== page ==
The Red Heifer restaurant in Jerusalem.
(photo credit: PR)
Sometimes I get the feeling that the mehadrin community is keeping a secret from the rest of us. I talk a lot with friends, family and acquaintances about restaurants in Jerusalem, but when the subject of steak comes up, hardly anyone mentions The Red Heifer. Yet not only has it been a local fixture for years, but whenever I go there, it is almost full. So it’s time to spread the word: The Red Heifer is a fine dining experience that anyone would enjoy.
The restaurant’s triple pedigree is impressive. The beef is topnotch, from a family that knows its meat.
The Red Heifer is a sister restaurant to Wolf & Lamb in New York. The chef, Levi Laine, earned his bona fides by training under David Biton, who reigns at the King David’s La Regence, where Laine served as grill master. And the kashrut supervision is badatz mehadrin under the supervision of Ravi Rubin. Among the circles that comprise the bulk of The Red Heifer’s clientele, that is saying something.
The hospitality of proprietor Yossi Wuensch is manifest in the excellent and friendly service. And his chef, who just returned from three months of “continuing education” in Italy, brought with him the highest quality balsamic vinegar to incorporate into the restaurant’s summer menu.
“Our kitchen makes everything from scratch,” Laine declares. “Not only the sauces, but even the condiments, such as ketchup and mayonnaise.”
Laine started us off with an appetizer that heralds the summer season: beet carpaccio (NIS 59) in a balsamic dressing with tiny slivers of jalapeno pepper to give it some kick. It was tasty, refreshing and not filling, stimulating the taste buds for the ensuing courses, which were all going to be meat-centric.
A basket of bread was served: toasted seeded rolls with a light spread of olive oil and a hint of garlic. Mindful of the largesse to come, we were resolved not to fill up on it.
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For appetizers, we had spring rolls (NIS 75) and chopped liver (NIS 65). The spring rolls were recommended by the waitress, but what sold me was the unusual filling: chopped rib eye. Evidently, choice cuts are used even in dishes where the kitchen could get away with less expensive alternatives.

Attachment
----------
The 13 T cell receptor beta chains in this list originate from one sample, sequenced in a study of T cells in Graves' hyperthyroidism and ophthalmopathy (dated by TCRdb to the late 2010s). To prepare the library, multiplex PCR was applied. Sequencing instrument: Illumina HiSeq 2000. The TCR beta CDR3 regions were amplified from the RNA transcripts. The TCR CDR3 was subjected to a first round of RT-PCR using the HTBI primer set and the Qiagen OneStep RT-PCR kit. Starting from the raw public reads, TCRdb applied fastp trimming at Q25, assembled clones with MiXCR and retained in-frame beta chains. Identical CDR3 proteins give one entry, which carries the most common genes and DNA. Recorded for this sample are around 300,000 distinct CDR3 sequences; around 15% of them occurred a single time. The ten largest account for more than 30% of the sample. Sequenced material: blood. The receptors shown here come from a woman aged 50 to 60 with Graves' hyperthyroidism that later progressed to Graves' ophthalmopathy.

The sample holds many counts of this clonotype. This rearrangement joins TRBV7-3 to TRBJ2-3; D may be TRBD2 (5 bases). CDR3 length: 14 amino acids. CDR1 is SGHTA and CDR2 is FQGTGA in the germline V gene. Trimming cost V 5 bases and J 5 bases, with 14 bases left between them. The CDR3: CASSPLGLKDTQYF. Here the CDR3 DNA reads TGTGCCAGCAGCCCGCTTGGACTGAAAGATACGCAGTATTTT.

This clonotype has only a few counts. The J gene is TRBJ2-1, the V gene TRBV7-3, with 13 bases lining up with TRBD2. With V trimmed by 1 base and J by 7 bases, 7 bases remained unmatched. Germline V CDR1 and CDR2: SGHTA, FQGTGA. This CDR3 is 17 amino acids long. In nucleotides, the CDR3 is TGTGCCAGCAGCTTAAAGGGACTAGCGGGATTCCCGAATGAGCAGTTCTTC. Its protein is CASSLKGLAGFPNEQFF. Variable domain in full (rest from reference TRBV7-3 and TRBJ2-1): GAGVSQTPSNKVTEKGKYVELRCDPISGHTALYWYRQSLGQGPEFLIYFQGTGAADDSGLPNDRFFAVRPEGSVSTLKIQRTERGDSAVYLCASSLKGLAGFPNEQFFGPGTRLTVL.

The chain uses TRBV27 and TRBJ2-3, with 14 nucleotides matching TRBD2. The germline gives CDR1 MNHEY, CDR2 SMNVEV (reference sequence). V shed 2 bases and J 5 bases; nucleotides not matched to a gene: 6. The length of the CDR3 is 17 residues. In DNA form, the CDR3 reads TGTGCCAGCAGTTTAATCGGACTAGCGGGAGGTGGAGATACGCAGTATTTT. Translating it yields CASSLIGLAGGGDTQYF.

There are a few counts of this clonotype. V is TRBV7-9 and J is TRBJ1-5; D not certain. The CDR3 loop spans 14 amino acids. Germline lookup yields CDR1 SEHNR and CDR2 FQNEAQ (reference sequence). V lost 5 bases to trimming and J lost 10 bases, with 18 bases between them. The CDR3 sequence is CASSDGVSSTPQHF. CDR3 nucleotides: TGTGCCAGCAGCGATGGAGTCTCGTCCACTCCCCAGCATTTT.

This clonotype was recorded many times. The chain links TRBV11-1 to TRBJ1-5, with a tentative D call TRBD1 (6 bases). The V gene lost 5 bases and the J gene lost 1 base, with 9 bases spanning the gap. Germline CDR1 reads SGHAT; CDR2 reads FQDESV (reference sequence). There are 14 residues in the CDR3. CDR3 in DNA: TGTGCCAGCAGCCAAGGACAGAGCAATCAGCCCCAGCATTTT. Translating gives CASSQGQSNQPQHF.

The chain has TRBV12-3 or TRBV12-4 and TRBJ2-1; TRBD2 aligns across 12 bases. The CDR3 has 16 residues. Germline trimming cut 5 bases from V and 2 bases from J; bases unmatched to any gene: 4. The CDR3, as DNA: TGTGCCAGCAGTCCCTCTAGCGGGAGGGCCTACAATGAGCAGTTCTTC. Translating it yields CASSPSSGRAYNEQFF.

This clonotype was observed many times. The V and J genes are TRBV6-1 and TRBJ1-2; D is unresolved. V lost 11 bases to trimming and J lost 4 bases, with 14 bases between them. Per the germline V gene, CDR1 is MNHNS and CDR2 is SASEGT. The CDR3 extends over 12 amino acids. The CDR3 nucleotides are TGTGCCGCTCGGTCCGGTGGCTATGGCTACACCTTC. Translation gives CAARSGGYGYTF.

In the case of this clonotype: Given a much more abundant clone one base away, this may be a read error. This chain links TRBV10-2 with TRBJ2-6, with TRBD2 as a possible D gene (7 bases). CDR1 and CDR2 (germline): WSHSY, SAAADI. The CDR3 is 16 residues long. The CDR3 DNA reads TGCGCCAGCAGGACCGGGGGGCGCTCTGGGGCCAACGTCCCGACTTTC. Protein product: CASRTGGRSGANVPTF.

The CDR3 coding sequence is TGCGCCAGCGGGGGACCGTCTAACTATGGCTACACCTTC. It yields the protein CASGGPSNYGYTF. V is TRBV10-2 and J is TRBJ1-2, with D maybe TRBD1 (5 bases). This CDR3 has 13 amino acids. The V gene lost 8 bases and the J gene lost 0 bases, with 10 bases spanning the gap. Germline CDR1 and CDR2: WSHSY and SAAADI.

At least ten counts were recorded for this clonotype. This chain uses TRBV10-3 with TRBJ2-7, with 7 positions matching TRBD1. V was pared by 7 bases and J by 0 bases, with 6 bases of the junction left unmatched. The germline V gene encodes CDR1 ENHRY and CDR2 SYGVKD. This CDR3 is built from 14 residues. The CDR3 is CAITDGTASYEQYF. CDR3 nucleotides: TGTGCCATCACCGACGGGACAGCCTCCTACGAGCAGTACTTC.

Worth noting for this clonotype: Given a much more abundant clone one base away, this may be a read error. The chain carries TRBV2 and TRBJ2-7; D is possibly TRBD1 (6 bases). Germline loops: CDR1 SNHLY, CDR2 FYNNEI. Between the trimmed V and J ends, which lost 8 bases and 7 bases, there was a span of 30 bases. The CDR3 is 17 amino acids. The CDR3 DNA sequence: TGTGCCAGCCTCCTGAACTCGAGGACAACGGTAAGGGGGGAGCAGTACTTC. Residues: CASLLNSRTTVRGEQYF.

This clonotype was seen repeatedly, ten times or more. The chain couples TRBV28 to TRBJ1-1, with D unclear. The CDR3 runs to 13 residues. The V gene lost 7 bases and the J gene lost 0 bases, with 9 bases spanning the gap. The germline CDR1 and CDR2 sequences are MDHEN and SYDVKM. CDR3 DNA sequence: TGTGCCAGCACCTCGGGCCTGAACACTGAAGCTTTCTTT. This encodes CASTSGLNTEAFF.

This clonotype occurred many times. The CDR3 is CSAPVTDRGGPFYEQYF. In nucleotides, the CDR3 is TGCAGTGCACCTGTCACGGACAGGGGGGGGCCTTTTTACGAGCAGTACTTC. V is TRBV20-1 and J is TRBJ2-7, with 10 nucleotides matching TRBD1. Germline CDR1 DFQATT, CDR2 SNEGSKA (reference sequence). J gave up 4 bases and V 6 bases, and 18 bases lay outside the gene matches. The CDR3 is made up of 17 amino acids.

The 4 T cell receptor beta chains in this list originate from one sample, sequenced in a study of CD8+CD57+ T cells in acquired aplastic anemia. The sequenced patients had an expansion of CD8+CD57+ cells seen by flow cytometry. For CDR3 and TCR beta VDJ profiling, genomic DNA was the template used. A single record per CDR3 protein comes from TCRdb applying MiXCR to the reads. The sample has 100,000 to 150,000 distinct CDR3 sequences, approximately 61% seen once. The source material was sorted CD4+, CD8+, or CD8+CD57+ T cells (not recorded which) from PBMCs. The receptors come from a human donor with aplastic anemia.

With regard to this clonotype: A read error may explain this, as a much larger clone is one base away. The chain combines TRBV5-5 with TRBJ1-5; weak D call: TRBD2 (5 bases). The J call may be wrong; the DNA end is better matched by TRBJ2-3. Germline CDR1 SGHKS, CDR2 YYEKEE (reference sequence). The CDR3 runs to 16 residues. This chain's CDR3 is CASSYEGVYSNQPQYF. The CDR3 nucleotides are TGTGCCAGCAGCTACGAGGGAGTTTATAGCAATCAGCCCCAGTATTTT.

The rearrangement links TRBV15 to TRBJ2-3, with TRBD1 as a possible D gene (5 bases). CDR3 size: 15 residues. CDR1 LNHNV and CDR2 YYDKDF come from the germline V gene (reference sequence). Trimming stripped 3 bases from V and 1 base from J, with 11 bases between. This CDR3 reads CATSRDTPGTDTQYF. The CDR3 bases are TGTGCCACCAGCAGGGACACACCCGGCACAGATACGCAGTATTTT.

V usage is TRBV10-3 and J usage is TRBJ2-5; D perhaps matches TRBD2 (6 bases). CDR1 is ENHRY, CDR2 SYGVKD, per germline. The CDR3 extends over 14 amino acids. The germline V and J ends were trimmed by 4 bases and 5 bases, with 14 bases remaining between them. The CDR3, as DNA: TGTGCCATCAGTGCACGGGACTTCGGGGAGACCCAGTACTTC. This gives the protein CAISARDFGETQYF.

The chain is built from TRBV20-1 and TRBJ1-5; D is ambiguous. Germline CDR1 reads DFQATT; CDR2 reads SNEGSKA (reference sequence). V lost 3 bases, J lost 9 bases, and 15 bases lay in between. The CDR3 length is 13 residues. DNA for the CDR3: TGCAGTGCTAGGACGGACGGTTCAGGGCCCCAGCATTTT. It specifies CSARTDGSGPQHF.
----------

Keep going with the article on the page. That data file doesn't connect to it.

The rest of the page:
The chicken liver had a creamy consistency, and the flavor was enhanced by the sweetness of caramelized onions and onion confit, which were nice counterpoints to the richness of the liver.
You know you’re in a steakhouse run by a grill master when the menu contains a table that describes exactly how the meat will be cooked once you convey your preference. The guide runs the gamut from black-and-blue (the steak seared on a high flame to give it a brown crust but otherwise barely cooked inside) to well done (not recommended with beef of this quality) and every gradation in between.
The waitress asked us whether we preferred our steaks lean or marbled. We opted for one in each category: My companion ordered the classic rib eye (marbled) (NIS 179), while I chose the filet mignon (NIS 179). I ordered mine medium, and my companion requested medium rare.
The rib eye (not bone-in: none of The Red Heifer’s cuts are) was exactly as described: pink at the edges and red in the middle. My filet was picture perfect: a light outer crust, and pink inside from top to bottom. Needless to say, both steaks were juicy and delicious.
For side dishes, we had a green salad (NIS 39) and mashed red bliss potatoes (NIS 35), which went ideally with the steaks.
Other main dishes on the menu include pasta, chicken and fish.
There are also lighter meat alternatives, such as The Red Heifer burger (made from ground rib eye) and assorted sandwiches.
The wine list is totally Israeli, each bottle certified with Rav Rubin’s private seal of strictest kashrut. In accordance with this standard, only one wine has been designated as the house red to be served by the glass (one that is m’vushal): a very pleasant Cabernet-Merlot blend from Carmel’s Chateau Rouge label (NIS 28). But there is a more than adequate selection available by the bottle, including some superb vintages (priced accordingly) from Yatir.
Desserts feature the classic favorites, from which we indulged in the chocolate fudge cake and the lemon meringue pie (both NIS 45).
The former is truly in the ultra-rich, death-by-chocolate tradition, while the latter is a feast for the eyes as well as the palate, although diners more familiar with the American version will likely find this European-style lemon tart quite different.
The guesswork is taken out of tipping here, as a 15% gratuity is added to the bill.
The writer was a guest of the restaurant.
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